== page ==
Tuesday, February 18, 2014

The wart that affects everybody

Whether you’re new to land management, a long time farmer or a public land manager, no one is immune to the threat of ragwort. Having persisted in high rainfall areas of Victoria since the late 1800’s, ragwort is unequivocally a tough plant to beat. One plant may produce up to 250,000 seeds each year which can then last in the soil for over 10 years. With this in mind, is it worth the fight to control ragwort? The answer is absolutely.

Aside from the productivity impacts of ragwort, (poisons stock, reduces milk, meat and wool production etc.) the social impacts born from a lack of control are equally as significant. Good neighbours do not share ragwort seeds with other landholders. When they do, the social impact is significant. The social impacts of invasive species like ragwort are difficult to quantify yet it is clear that they are considerable. The financial consequences of managing weeds causes stress for farm businesses.  Conflict between neighbours and between sections of the community with differing attitudes to weed control can also be emotionally taxing. 

Therefore by controlling ragwort you, (as a landholder) are not only meeting your legal requirements (CaLP Act 1994) but you will be keeping your neighbours and the local farming community happy.  To learn more about ragwort and discover what local programs are available to assist with its control, come along to a free Ragwort Forum on the 11th of March 2104 from 10am until 1pm at the Dakers Centre, Leongatha.

Share your experiences, view a range of displays and access weed control advice. Morning tea and lunch provided. For more information or to RSVP for catering purposes, contact Kate Williams at the South Gippsland Landcare Network on Tel: 5662 5759 Mob: 0428 317 928 or Email: katew@wgcma.vic.gov.au.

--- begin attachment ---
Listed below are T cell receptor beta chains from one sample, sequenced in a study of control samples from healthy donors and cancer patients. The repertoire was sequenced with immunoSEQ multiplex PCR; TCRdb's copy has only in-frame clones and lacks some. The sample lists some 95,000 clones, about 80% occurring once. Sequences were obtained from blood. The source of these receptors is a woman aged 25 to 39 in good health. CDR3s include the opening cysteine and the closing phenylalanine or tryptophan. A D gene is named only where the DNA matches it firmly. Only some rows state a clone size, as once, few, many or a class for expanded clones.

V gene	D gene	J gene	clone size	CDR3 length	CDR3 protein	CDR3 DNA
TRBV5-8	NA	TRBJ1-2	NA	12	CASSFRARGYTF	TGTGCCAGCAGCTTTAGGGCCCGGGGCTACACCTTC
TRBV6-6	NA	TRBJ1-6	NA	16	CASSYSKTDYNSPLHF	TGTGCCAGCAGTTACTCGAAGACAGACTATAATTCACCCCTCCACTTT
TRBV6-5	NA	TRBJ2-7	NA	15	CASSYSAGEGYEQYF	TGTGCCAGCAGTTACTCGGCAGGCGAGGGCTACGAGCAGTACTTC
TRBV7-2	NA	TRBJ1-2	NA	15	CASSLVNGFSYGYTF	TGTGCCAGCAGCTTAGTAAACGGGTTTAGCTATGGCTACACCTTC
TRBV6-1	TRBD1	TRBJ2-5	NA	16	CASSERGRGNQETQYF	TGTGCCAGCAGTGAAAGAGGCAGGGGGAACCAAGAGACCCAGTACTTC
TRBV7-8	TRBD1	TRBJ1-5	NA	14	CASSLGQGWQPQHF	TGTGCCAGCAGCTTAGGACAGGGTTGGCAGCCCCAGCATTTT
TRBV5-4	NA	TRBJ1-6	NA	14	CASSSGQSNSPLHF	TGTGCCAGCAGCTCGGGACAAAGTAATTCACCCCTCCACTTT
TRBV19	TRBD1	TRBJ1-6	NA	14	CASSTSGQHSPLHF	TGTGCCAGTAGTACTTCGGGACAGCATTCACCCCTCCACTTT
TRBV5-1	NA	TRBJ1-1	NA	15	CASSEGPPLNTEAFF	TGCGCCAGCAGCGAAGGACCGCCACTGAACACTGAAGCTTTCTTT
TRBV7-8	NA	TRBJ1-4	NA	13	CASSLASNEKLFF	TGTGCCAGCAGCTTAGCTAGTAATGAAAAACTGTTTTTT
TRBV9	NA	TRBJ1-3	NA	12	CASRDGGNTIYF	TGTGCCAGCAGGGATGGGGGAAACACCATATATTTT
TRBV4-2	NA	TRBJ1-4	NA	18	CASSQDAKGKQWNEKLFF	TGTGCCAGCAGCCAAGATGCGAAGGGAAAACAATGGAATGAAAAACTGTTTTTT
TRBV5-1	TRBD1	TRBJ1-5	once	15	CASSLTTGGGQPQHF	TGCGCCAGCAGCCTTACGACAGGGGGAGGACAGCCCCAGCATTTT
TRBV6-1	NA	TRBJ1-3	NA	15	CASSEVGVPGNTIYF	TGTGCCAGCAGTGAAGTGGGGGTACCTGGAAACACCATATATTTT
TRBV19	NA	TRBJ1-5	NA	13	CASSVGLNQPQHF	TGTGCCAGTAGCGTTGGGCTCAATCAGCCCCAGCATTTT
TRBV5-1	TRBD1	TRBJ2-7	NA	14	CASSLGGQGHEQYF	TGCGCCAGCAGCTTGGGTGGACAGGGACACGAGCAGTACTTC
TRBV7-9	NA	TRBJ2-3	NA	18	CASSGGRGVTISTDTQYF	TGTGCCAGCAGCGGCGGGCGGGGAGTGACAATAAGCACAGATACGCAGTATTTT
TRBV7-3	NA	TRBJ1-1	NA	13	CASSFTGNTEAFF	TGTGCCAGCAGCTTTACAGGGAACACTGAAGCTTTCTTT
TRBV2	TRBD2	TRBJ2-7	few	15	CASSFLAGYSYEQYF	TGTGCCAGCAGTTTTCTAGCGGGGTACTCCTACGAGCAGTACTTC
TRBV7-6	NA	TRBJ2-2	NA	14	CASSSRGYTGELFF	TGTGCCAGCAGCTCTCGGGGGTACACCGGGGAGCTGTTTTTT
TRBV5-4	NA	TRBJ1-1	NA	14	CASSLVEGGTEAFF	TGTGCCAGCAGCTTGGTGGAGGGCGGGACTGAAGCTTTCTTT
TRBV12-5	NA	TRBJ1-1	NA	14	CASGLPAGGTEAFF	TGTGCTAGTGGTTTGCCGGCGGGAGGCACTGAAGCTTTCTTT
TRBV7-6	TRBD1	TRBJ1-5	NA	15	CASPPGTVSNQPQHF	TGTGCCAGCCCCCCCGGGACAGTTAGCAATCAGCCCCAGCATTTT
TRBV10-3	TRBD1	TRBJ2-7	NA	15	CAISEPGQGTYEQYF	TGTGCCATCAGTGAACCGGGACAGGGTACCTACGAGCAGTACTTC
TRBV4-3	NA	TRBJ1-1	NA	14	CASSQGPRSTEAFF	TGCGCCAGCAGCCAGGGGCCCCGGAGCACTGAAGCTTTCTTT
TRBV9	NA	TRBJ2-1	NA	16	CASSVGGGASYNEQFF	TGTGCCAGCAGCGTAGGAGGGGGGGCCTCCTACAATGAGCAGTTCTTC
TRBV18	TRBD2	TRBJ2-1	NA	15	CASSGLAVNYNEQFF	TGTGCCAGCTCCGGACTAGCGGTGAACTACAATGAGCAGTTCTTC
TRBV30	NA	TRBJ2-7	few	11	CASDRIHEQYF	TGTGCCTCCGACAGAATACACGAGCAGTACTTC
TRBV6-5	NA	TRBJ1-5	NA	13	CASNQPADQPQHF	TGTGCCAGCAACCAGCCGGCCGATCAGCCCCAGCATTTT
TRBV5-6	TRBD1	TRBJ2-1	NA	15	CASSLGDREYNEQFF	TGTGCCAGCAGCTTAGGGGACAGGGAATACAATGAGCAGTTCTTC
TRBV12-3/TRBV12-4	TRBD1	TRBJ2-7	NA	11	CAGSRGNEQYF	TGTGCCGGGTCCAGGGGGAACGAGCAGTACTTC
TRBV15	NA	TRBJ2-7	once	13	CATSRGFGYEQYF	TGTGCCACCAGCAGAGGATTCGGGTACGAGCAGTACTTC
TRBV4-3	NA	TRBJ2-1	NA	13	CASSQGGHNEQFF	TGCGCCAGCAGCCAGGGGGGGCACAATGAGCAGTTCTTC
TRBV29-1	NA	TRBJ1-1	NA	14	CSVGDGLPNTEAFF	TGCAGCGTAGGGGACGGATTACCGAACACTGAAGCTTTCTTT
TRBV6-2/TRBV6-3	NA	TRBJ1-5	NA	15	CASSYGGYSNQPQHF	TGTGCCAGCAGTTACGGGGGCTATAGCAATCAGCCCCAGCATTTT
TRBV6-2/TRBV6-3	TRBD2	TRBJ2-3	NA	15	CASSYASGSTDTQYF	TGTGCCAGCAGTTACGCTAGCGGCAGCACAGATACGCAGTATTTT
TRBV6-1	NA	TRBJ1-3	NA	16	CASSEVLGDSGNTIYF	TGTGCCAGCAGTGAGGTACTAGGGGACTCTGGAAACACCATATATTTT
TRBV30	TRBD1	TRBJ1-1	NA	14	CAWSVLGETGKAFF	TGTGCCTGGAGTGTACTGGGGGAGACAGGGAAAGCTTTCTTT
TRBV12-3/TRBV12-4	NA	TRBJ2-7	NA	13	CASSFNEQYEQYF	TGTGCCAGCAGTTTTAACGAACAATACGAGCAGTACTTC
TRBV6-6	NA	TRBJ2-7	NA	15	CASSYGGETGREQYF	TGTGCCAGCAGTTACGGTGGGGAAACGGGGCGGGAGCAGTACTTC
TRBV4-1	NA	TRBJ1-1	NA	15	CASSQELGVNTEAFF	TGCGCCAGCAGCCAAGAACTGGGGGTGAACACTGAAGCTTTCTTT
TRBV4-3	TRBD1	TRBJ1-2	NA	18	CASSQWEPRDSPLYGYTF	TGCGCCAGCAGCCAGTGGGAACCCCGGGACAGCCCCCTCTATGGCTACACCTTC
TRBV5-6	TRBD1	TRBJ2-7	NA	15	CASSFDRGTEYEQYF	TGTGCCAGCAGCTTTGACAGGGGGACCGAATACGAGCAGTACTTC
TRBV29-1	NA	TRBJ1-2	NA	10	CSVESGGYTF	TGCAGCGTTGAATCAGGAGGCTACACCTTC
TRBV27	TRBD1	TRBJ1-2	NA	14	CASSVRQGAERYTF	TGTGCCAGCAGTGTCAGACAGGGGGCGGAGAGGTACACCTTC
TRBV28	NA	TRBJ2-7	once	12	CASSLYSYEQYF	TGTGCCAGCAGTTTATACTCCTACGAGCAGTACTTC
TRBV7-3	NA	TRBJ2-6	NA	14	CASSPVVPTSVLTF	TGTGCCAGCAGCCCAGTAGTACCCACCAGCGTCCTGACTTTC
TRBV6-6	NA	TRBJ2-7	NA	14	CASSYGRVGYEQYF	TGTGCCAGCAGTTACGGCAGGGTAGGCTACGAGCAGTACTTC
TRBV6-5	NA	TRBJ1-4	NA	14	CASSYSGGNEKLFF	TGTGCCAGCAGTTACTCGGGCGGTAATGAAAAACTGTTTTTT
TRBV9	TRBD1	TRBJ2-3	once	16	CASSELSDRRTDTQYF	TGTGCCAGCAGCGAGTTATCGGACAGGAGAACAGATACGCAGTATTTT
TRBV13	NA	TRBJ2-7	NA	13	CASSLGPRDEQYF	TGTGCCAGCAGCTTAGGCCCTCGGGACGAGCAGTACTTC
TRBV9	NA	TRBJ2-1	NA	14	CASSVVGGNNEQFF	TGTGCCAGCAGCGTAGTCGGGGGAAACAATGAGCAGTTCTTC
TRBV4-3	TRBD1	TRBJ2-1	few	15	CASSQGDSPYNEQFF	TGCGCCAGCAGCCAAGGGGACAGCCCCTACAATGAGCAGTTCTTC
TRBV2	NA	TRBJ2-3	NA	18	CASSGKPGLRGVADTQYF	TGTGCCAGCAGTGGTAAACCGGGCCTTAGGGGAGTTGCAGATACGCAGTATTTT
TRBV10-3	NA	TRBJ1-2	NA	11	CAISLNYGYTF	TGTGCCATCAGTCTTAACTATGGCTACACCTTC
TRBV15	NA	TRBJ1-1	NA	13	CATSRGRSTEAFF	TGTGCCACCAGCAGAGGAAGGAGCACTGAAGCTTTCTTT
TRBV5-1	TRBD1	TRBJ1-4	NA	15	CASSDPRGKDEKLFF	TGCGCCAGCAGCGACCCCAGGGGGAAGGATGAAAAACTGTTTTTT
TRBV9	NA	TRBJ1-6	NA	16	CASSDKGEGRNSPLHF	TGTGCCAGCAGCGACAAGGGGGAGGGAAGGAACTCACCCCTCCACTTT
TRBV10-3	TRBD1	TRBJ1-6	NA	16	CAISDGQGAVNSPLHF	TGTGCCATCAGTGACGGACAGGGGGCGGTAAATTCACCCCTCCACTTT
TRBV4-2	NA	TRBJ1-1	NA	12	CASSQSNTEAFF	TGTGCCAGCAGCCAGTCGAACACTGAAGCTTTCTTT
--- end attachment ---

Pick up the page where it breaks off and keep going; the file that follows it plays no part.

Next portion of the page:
This forum is part of the ‘Waging War on Invasive Plants through Landcare Network Collaboration’ project funded by the State Government through the Victorian Landcare Grants administered by the West Gippsland Catchment Management Authority.

Friday, January 17, 2014

Even blackberries feel the heat...


With significant rainfall and cooler temperatures in late spring/early summer, conditions were optimum for blackberry germination and growth.  From September to November young canes emerged from the crown or base of the blackberry bush and grew rapidly at a rate of between 5-8 cm per day.
By the end of November and into December plants were in full flower and in early January bushes were full of berries (fruit). As a general rule, in mid-late December the level of control using herbicides is effective as plants are yet to set fruit (seed), they are actively growing and are less likely to be heat stressed than in mid-summer. However its worth noting that if conditions are suitable, herbicide can be applied from flowering right through to fruiting – usually December, January, February and March.


In hot, dry periods currently being experienced across South East Australia hold off spraying plants with herbicide if they are showing signs of moisture stress i.e. wilting. Hot conditions during the day (i.e. over 30 °C) can temporarily stress plants and limit uptake or absorption of herbicides. During hot conditions, spray in the morning before 11am or wait until weather conditions are milder.

Thursday, October 31, 2013

Angled Onions leaving a sour taste

Angled Onion (Allium triquetrum) has been increasing in recent years along local roadsides, stream banks and bush land areas.  Thriving in damp areas and tolerating windy conditions, Angled Onion, (if left unchecked) has the potential to become even more common in South Gippsland.